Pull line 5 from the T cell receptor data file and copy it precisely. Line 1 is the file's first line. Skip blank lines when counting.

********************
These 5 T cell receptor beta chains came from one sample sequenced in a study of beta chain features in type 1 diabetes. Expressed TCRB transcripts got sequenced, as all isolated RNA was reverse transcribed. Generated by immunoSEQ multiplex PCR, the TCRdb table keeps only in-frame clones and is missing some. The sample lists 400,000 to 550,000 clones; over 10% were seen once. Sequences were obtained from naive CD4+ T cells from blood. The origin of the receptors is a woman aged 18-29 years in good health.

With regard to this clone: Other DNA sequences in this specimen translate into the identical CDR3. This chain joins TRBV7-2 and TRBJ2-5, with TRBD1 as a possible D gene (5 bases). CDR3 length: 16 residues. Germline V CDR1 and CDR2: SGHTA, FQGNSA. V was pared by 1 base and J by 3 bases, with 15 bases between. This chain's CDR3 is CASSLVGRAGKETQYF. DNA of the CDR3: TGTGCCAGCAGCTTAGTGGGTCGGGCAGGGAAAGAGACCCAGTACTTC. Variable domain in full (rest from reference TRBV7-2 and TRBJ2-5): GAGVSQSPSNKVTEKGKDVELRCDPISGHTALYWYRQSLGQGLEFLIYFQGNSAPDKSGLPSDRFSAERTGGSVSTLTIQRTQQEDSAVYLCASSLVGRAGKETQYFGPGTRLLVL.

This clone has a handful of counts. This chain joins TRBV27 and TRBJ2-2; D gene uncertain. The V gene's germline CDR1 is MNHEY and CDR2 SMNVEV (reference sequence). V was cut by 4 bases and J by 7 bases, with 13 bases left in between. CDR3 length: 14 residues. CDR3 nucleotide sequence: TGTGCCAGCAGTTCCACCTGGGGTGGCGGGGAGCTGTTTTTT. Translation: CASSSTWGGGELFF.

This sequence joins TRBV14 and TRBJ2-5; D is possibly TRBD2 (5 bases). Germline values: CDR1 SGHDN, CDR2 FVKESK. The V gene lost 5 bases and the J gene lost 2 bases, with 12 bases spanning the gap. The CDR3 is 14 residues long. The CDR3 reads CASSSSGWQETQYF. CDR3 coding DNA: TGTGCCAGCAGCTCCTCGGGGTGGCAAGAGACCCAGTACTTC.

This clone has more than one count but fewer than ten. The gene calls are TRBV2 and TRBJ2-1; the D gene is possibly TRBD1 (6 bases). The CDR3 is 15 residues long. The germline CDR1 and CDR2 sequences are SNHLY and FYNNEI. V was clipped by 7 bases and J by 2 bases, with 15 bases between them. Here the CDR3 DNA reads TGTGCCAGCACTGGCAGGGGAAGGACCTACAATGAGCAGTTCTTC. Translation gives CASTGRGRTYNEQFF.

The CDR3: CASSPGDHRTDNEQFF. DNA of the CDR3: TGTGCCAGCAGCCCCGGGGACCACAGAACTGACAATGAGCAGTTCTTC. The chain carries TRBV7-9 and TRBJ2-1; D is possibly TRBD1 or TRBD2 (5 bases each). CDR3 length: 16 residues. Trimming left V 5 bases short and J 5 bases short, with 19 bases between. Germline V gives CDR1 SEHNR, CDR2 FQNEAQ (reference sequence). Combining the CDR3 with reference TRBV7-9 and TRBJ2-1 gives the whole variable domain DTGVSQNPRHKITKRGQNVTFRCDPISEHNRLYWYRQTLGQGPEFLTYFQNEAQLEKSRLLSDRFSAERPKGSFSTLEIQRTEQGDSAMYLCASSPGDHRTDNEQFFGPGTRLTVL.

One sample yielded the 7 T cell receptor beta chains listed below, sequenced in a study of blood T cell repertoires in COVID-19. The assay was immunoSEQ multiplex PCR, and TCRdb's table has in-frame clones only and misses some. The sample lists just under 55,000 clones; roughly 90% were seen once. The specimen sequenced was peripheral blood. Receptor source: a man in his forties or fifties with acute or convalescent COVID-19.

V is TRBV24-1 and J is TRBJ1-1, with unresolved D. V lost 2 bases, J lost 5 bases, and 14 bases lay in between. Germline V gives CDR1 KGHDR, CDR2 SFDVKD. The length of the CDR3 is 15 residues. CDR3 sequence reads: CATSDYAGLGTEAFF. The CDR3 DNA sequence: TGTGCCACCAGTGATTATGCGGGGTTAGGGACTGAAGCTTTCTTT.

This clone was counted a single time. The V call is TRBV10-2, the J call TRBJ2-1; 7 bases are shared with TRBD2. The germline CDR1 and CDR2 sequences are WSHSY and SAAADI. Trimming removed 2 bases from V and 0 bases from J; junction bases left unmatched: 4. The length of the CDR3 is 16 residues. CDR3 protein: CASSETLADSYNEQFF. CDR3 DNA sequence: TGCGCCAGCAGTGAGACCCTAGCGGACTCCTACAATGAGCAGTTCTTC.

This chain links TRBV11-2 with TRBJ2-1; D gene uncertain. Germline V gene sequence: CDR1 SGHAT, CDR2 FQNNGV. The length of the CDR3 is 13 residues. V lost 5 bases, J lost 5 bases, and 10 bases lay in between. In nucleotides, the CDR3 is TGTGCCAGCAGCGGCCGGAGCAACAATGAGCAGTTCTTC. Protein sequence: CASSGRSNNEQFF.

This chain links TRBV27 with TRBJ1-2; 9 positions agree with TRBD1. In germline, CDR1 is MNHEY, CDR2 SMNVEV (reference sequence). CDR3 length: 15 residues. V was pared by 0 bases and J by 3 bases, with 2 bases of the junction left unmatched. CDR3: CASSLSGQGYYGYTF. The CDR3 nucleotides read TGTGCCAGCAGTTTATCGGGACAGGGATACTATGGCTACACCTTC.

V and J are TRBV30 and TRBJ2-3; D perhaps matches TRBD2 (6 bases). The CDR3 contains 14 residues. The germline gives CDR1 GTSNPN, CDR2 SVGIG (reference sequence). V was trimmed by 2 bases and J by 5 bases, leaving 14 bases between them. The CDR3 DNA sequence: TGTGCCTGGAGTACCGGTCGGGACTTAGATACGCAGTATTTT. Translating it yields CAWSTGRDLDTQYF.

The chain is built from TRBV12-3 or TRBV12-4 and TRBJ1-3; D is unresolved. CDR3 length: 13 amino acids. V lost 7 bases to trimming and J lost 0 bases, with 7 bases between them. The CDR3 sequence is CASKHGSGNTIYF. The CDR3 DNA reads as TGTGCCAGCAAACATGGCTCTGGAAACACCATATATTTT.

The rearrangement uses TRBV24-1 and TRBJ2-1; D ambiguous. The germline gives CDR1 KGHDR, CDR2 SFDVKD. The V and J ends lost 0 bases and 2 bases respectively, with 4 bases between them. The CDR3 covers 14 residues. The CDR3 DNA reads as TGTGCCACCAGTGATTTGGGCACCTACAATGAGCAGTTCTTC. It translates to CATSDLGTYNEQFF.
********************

This clone has more than one count but fewer than ten. The gene calls are TRBV2 and TRBJ2-1; the D gene is possibly TRBD1 (6 bases). The CDR3 is 15 residues long. The germline CDR1 and CDR2 sequences are SNHLY and FYNNEI. V was clipped by 7 bases and J by 2 bases, with 15 bases between them. Here the CDR3 DNA reads TGTGCCAGCACTGGCAGGGGAAGGACCTACAATGAGCAGTTCTTC. Translation gives CASTGRGRTYNEQFF.